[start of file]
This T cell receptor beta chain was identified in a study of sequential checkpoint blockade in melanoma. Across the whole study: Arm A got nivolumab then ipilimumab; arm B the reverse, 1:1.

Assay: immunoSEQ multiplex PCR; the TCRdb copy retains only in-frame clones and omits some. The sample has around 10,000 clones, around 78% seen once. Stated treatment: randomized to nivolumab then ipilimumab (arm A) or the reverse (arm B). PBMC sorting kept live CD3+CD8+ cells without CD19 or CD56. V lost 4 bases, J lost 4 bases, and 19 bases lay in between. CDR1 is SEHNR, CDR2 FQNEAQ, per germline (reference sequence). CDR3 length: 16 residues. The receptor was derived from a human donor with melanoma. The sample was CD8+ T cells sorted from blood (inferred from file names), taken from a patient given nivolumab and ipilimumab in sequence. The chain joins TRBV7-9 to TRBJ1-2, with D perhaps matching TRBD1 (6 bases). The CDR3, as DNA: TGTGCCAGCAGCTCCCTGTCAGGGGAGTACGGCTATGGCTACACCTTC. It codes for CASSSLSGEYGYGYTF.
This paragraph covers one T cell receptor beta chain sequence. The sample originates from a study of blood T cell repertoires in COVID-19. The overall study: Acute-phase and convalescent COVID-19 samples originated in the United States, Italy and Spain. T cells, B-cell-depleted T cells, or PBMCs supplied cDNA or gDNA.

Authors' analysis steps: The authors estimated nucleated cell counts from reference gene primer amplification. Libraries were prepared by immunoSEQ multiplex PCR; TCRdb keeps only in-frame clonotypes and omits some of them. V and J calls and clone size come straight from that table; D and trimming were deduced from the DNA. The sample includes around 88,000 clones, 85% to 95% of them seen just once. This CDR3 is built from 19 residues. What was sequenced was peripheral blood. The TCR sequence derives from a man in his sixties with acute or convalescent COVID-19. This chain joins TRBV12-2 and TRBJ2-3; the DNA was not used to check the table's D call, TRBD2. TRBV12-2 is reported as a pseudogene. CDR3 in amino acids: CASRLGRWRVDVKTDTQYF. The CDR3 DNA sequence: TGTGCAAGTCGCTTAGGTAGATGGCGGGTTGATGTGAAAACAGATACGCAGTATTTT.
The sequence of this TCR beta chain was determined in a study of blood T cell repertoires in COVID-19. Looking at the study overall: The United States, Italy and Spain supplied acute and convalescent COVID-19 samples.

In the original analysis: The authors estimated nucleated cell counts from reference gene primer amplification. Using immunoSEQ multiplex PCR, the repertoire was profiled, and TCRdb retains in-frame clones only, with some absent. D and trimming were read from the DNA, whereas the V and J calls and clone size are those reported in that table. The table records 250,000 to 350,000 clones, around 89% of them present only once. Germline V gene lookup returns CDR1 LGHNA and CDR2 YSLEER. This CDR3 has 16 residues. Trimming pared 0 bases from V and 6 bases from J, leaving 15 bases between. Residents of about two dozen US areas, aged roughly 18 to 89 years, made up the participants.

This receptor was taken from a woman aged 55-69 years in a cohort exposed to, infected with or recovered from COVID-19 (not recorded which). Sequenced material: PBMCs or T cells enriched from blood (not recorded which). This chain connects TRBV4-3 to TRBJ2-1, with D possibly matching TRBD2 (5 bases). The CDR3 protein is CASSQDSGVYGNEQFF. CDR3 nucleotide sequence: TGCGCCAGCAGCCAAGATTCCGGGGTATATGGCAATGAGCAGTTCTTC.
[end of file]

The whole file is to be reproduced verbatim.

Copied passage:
This T cell receptor beta chain was identified in a study of sequential checkpoint blockade in melanoma. Across the whole study: Arm A got nivolumab then ipilimumab; arm B the reverse, 1:1.

Assay: immunoSEQ multiplex PCR; the TCRdb copy retains only in-frame clones and omits some. The sample has around 10,000 clones, around 78% seen once. Stated treatment: randomized to nivolumab then ipilimumab (arm A) or the reverse (arm B). PBMC sorting kept live CD3+CD8+ cells without CD19 or CD56. V lost 4 bases, J lost 4 bases, and 19 bases lay in between. CDR1 is SEHNR, CDR2 FQNEAQ, per germline (reference sequence). CDR3 length: 16 residues. The receptor was derived from a human donor with melanoma. The sample was CD8+ T cells sorted from blood (inferred from file names), taken from a patient given nivolumab and ipilimumab in sequence. The chain joins TRBV7-9 to TRBJ1-2, with D perhaps matching TRBD1 (6 bases). The CDR3, as DNA: TGTGCCAGCAGCTCCCTGTCAGGGGAGTACGGCTATGGCTACACCTTC. It codes for CASSSLSGEYGYGYTF.
This paragraph covers one T cell receptor beta chain sequence. The sample originates from a study of blood T cell repertoires in COVID-19. The overall study: Acute-phase and convalescent COVID-19 samples originated in the United States, Italy and Spain. T cells, B-cell-depleted T cells, or PBMCs supplied cDNA or gDNA.

Authors' analysis steps: The authors estimated nucleated cell counts from reference gene primer amplification. Libraries were prepared by immunoSEQ multiplex PCR; TCRdb keeps only in-frame clonotypes and omits some of them. V and J calls and clone size come straight from that table; D and trimming were deduced from the DNA. The sample includes around 88,000 clones, 85% to 95% of them seen just once. This CDR3 is built from 19 residues. What was sequenced was peripheral blood. The TCR sequence derives from a man in his sixties with acute or convalescent COVID-19. This chain joins TRBV12-2 and TRBJ2-3; the DNA was not used to check the table's D call, TRBD2. TRBV12-2 is reported as a pseudogene. CDR3 in amino acids: CASRLGRWRVDVKTDTQYF. The CDR3 DNA sequence: TGTGCAAGTCGCTTAGGTAGATGGCGGGTTGATGTGAAAACAGATACGCAGTATTTT.
The sequence of this TCR beta chain was determined in a study of blood T cell repertoires in COVID-19. Looking at the study overall: The United States, Italy and Spain supplied acute and convalescent COVID-19 samples.

In the original analysis: The authors estimated nucleated cell counts from reference gene primer amplification. Using immunoSEQ multiplex PCR, the repertoire was profiled, and TCRdb retains in-frame clones only, with some absent. D and trimming were read from the DNA, whereas the V and J calls and clone size are those reported in that table. The table records 250,000 to 350,000 clones, around 89% of them present only once. Germline V gene lookup returns CDR1 LGHNA and CDR2 YSLEER. This CDR3 has 16 residues. Trimming pared 0 bases from V and 6 bases from J, leaving 15 bases between. Residents of about two dozen US areas, aged roughly 18 to 89 years, made up the participants.

This receptor was taken from a woman aged 55-69 years in a cohort exposed to, infected with or recovered from COVID-19 (not recorded which). Sequenced material: PBMCs or T cells enriched from blood (not recorded which). This chain connects TRBV4-3 to TRBJ2-1, with D possibly matching TRBD2 (5 bases). The CDR3 protein is CASSQDSGVYGNEQFF. CDR3 nucleotide sequence: TGCGCCAGCAGCCAAGATTCCGGGGTATATGGCAATGAGCAGTTCTTC.